February - Elephant Festival and Trade Fairs, Sayabouly. Elephant processions and bathing, ‘Elephant of the Year' competition, mahout demonstrations, Buddhist blessings, fun fairs, night markets, and live music and dance performances.

February - Wat Phu Festival, Champasack. Elephant racing, buffalo and cock fights, and performances of traditional Lao music and dance at the pre-Angkorian remains of Wat Phu.

February - Sikhottabong Festival, Khammouane. Religious festival and trade fair at Sikhottabong stupa, 8km south of Thakhek.
Boun Khao Chi (Makhaboucha), nationwide. ‘Bread made of sticky rice' ceremonies and candle-lit parades around local temples.

March - Boun Khoun Khao or Khoun Lan, nationwide. Rice harvest festival.

March - Boun Pha Vet, nationwide. Three-day festival celebrating Buddha's previous incarnation before being born as Prince Siddhartha.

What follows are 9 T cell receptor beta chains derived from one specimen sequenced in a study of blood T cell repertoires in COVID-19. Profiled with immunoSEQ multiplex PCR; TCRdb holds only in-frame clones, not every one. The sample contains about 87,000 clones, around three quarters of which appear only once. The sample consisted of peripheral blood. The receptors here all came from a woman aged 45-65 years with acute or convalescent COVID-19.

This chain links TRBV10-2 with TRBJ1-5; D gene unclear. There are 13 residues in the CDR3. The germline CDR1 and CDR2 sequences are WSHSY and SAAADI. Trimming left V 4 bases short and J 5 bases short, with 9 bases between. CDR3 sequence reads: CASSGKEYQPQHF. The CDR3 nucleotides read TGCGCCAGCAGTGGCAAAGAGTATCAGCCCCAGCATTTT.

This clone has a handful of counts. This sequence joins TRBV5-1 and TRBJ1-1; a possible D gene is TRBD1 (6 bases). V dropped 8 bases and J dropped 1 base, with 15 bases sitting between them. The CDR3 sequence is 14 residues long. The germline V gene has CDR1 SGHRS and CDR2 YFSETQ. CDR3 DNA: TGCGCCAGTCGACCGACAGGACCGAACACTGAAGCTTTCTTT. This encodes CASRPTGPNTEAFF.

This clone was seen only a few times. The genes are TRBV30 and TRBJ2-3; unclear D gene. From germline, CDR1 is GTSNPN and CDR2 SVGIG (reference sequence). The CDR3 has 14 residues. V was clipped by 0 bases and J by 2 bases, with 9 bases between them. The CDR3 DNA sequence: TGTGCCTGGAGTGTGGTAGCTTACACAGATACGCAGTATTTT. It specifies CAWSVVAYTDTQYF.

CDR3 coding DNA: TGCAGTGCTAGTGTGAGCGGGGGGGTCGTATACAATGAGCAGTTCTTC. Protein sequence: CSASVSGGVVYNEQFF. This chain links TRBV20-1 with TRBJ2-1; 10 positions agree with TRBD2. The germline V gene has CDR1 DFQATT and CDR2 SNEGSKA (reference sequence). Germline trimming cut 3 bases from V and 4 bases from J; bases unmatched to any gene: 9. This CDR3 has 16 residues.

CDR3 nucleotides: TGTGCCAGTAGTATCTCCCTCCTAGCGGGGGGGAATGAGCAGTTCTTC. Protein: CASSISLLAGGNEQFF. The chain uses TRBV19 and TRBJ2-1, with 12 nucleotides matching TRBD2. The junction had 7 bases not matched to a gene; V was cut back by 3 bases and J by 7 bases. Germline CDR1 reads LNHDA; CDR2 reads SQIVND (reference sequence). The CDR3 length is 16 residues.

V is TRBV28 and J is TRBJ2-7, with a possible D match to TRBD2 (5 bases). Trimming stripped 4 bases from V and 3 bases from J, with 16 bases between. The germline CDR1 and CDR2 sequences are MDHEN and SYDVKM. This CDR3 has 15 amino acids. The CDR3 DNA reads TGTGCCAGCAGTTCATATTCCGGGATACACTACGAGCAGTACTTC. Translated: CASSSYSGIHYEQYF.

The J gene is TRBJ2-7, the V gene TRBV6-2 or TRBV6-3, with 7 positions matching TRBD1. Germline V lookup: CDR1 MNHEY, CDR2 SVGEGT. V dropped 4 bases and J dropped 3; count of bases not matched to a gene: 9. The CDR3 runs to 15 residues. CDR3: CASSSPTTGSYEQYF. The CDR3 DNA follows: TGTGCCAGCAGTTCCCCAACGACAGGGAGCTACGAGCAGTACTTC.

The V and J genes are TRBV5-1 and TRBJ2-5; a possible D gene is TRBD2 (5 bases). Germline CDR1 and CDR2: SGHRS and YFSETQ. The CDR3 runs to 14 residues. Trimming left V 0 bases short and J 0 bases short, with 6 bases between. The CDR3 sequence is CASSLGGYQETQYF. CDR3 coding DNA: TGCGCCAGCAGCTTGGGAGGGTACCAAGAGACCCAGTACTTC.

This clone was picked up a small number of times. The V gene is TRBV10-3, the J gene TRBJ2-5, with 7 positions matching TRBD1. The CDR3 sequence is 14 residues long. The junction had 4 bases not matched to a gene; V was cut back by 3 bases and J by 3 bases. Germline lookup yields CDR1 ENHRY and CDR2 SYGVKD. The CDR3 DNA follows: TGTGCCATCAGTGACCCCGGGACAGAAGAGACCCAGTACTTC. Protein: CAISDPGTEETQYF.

April - Boun Pi Mai (Lao New Year), nationwide. Attractions include a colourful parade in traditional Lao dress with music and dance, procession of the sacred Prabang Buddha, and Miss New Year beauty contest.

May - Boun Bang Fai (Rocket Festival), nationwide. A call for rain and a celebration of fertility in which villagers compete for the best decorated and the highest flying rocket, and men disguised as women perform lewd acts to anger the gods and send thunderstorms.

May - Boun Visakhaboucha, nationwide. Ceremonies and processions to mark the birth date of the Buddha.

July - Asalahaboucha Day and Boun Khao Pansa (Buddhist Lent), nationwide. The beginning of a three-month period of prayer and meditation for Buddhist monks.